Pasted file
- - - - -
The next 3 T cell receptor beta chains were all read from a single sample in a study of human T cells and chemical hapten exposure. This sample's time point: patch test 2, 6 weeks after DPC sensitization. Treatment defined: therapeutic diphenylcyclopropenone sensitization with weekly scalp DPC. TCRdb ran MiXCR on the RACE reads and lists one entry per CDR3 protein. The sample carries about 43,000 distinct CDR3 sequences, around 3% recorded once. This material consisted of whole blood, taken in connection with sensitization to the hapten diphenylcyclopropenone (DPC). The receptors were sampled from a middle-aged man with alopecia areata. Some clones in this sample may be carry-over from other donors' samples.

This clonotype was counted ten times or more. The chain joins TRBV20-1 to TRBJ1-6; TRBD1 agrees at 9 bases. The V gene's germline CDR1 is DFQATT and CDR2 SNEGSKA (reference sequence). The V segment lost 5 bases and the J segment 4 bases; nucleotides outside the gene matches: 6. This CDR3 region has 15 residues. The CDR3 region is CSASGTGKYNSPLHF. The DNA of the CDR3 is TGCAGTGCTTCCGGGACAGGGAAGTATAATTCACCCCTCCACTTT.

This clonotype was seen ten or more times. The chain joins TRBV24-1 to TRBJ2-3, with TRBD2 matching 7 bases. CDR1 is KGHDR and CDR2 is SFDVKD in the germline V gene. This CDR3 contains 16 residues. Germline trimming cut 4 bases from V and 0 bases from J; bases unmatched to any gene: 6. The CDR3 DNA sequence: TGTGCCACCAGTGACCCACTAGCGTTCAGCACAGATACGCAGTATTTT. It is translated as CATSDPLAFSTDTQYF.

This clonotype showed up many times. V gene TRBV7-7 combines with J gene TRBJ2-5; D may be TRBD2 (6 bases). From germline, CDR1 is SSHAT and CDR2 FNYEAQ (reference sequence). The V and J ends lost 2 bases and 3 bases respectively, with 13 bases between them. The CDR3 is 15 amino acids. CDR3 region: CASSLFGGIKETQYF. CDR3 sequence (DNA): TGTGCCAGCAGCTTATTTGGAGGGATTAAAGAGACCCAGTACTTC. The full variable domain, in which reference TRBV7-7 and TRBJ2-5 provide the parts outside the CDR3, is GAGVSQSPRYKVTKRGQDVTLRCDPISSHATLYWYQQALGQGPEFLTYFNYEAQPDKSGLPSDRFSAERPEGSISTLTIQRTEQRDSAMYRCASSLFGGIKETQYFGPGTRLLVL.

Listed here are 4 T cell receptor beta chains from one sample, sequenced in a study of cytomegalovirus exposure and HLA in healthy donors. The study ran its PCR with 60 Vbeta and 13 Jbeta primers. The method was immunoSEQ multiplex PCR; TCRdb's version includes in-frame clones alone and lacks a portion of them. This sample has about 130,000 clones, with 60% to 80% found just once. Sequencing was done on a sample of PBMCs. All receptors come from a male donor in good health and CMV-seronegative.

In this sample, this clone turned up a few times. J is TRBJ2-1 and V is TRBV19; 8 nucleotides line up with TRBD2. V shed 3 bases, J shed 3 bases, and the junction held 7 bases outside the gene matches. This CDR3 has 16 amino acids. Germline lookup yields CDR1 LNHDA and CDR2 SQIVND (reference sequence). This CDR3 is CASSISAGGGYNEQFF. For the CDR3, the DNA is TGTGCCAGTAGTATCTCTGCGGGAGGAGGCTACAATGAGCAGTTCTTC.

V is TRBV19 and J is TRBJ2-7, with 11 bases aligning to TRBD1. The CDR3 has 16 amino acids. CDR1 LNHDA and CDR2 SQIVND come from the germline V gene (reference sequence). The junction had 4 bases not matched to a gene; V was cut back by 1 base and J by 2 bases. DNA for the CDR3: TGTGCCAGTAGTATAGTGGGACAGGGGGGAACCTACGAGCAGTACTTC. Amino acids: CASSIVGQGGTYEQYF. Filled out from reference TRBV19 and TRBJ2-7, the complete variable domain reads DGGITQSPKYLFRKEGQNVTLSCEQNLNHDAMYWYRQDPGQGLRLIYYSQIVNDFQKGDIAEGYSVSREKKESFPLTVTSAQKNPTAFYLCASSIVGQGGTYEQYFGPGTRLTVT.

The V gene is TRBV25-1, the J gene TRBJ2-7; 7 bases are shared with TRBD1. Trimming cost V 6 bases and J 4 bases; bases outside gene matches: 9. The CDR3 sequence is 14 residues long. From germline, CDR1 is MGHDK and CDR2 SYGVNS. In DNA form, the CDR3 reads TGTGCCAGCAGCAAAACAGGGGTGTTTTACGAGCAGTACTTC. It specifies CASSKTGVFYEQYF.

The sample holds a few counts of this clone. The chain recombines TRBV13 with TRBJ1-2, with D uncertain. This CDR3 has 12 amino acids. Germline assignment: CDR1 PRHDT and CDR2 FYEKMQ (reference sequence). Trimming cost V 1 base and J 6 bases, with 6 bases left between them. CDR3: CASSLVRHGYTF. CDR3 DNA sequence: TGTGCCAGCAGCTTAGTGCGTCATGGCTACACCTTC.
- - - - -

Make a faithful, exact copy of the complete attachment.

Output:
The next 3 T cell receptor beta chains were all read from a single sample in a study of human T cells and chemical hapten exposure. This sample's time point: patch test 2, 6 weeks after DPC sensitization. Treatment defined: therapeutic diphenylcyclopropenone sensitization with weekly scalp DPC. TCRdb ran MiXCR on the RACE reads and lists one entry per CDR3 protein. The sample carries about 43,000 distinct CDR3 sequences, around 3% recorded once. This material consisted of whole blood, taken in connection with sensitization to the hapten diphenylcyclopropenone (DPC). The receptors were sampled from a middle-aged man with alopecia areata. Some clones in this sample may be carry-over from other donors' samples.

This clonotype was counted ten times or more. The chain joins TRBV20-1 to TRBJ1-6; TRBD1 agrees at 9 bases. The V gene's germline CDR1 is DFQATT and CDR2 SNEGSKA (reference sequence). The V segment lost 5 bases and the J segment 4 bases; nucleotides outside the gene matches: 6. This CDR3 region has 15 residues. The CDR3 region is CSASGTGKYNSPLHF. The DNA of the CDR3 is TGCAGTGCTTCCGGGACAGGGAAGTATAATTCACCCCTCCACTTT.

This clonotype was seen ten or more times. The chain joins TRBV24-1 to TRBJ2-3, with TRBD2 matching 7 bases. CDR1 is KGHDR and CDR2 is SFDVKD in the germline V gene. This CDR3 contains 16 residues. Germline trimming cut 4 bases from V and 0 bases from J; bases unmatched to any gene: 6. The CDR3 DNA sequence: TGTGCCACCAGTGACCCACTAGCGTTCAGCACAGATACGCAGTATTTT. It is translated as CATSDPLAFSTDTQYF.

This clonotype showed up many times. V gene TRBV7-7 combines with J gene TRBJ2-5; D may be TRBD2 (6 bases). From germline, CDR1 is SSHAT and CDR2 FNYEAQ (reference sequence). The V and J ends lost 2 bases and 3 bases respectively, with 13 bases between them. The CDR3 is 15 amino acids. CDR3 region: CASSLFGGIKETQYF. CDR3 sequence (DNA): TGTGCCAGCAGCTTATTTGGAGGGATTAAAGAGACCCAGTACTTC. The full variable domain, in which reference TRBV7-7 and TRBJ2-5 provide the parts outside the CDR3, is GAGVSQSPRYKVTKRGQDVTLRCDPISSHATLYWYQQALGQGPEFLTYFNYEAQPDKSGLPSDRFSAERPEGSISTLTIQRTEQRDSAMYRCASSLFGGIKETQYFGPGTRLLVL.

Listed here are 4 T cell receptor beta chains from one sample, sequenced in a study of cytomegalovirus exposure and HLA in healthy donors. The study ran its PCR with 60 Vbeta and 13 Jbeta primers. The method was immunoSEQ multiplex PCR; TCRdb's version includes in-frame clones alone and lacks a portion of them. This sample has about 130,000 clones, with 60% to 80% found just once. Sequencing was done on a sample of PBMCs. All receptors come from a male donor in good health and CMV-seronegative.

In this sample, this clone turned up a few times. J is TRBJ2-1 and V is TRBV19; 8 nucleotides line up with TRBD2. V shed 3 bases, J shed 3 bases, and the junction held 7 bases outside the gene matches. This CDR3 has 16 amino acids. Germline lookup yields CDR1 LNHDA and CDR2 SQIVND (reference sequence). This CDR3 is CASSISAGGGYNEQFF. For the CDR3, the DNA is TGTGCCAGTAGTATCTCTGCGGGAGGAGGCTACAATGAGCAGTTCTTC.

V is TRBV19 and J is TRBJ2-7, with 11 bases aligning to TRBD1. The CDR3 has 16 amino acids. CDR1 LNHDA and CDR2 SQIVND come from the germline V gene (reference sequence). The junction had 4 bases not matched to a gene; V was cut back by 1 base and J by 2 bases. DNA for the CDR3: TGTGCCAGTAGTATAGTGGGACAGGGGGGAACCTACGAGCAGTACTTC. Amino acids: CASSIVGQGGTYEQYF. Filled out from reference TRBV19 and TRBJ2-7, the complete variable domain reads DGGITQSPKYLFRKEGQNVTLSCEQNLNHDAMYWYRQDPGQGLRLIYYSQIVNDFQKGDIAEGYSVSREKKESFPLTVTSAQKNPTAFYLCASSIVGQGGTYEQYFGPGTRLTVT.

The V gene is TRBV25-1, the J gene TRBJ2-7; 7 bases are shared with TRBD1. Trimming cost V 6 bases and J 4 bases; bases outside gene matches: 9. The CDR3 sequence is 14 residues long. From germline, CDR1 is MGHDK and CDR2 SYGVNS. In DNA form, the CDR3 reads TGTGCCAGCAGCAAAACAGGGGTGTTTTACGAGCAGTACTTC. It specifies CASSKTGVFYEQYF.

The sample holds a few counts of this clone. The chain recombines TRBV13 with TRBJ1-2, with D uncertain. This CDR3 has 12 amino acids. Germline assignment: CDR1 PRHDT and CDR2 FYEKMQ (reference sequence). Trimming cost V 1 base and J 6 bases, with 6 bases left between them. CDR3: CASSLVRHGYTF. CDR3 DNA sequence: TGTGCCAGCAGCTTAGTGCGTCATGGCTACACCTTC.